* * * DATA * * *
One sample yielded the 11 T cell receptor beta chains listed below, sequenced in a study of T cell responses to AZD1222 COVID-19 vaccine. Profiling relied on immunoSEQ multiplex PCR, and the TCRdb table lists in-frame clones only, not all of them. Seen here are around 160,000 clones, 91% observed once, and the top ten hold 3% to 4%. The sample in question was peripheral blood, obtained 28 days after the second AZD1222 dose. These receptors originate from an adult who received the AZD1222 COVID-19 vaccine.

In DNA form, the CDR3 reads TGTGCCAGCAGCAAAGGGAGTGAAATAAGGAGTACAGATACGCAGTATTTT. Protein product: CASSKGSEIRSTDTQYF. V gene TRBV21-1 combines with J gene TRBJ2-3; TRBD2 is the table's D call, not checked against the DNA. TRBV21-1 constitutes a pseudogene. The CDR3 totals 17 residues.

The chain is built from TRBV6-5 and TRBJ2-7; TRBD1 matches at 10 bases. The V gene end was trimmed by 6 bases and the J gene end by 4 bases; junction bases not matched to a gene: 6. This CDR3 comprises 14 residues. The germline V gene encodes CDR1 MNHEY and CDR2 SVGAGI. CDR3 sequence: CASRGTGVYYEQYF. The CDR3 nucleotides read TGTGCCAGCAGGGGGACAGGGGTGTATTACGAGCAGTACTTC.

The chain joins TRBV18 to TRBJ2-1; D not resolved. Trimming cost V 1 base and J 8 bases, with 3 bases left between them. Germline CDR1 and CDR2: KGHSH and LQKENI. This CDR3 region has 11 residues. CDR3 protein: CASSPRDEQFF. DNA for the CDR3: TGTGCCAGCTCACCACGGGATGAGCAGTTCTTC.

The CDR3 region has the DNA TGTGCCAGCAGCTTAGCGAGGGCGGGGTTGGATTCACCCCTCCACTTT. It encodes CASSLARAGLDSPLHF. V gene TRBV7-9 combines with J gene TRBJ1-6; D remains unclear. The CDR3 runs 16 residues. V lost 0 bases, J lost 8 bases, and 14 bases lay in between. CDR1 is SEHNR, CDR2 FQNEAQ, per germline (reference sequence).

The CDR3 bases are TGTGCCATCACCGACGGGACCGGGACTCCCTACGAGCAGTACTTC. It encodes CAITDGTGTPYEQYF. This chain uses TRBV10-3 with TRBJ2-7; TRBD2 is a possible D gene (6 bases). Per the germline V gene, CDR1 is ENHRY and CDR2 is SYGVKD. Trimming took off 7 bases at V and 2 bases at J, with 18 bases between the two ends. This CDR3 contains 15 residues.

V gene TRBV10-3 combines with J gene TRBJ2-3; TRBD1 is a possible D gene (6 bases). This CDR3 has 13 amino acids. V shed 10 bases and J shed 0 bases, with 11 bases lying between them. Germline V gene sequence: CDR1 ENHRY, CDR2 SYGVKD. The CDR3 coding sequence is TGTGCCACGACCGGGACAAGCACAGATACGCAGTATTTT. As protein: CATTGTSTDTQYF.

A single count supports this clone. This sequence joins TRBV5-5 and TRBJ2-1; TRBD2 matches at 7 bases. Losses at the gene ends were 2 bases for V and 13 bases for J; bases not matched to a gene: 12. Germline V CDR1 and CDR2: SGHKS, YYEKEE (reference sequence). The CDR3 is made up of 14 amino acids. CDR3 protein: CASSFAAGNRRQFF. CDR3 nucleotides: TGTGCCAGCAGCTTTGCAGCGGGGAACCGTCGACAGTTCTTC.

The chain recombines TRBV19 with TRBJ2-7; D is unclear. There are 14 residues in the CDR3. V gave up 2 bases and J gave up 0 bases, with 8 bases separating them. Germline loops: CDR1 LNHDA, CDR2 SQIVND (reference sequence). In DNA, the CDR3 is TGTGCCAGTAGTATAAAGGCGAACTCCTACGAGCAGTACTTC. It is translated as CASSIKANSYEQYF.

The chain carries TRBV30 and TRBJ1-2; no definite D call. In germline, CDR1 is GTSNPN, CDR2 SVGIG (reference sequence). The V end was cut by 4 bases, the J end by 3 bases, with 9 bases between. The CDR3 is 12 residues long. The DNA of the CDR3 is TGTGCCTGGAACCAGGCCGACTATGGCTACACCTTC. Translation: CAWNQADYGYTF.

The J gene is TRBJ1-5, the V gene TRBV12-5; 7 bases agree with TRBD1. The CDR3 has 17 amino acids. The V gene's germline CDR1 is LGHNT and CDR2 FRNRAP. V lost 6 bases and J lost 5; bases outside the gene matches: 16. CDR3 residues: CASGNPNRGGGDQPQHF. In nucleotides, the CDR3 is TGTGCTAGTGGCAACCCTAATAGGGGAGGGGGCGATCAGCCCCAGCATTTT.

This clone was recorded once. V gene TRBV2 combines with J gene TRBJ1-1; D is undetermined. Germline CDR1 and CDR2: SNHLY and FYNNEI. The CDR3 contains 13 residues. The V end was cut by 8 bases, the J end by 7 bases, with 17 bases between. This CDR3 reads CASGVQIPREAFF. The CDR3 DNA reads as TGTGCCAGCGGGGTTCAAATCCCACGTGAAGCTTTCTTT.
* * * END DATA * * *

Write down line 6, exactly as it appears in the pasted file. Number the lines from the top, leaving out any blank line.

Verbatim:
The CDR3 bases are TGTGCCATCACCGACGGGACCGGGACTCCCTACGAGCAGTACTTC. It encodes CAITDGTGTPYEQYF. This chain uses TRBV10-3 with TRBJ2-7; TRBD2 is a possible D gene (6 bases). Per the germline V gene, CDR1 is ENHRY and CDR2 is SYGVKD. Trimming took off 7 bases at V and 2 bases at J, with 18 bases between the two ends. This CDR3 contains 15 residues.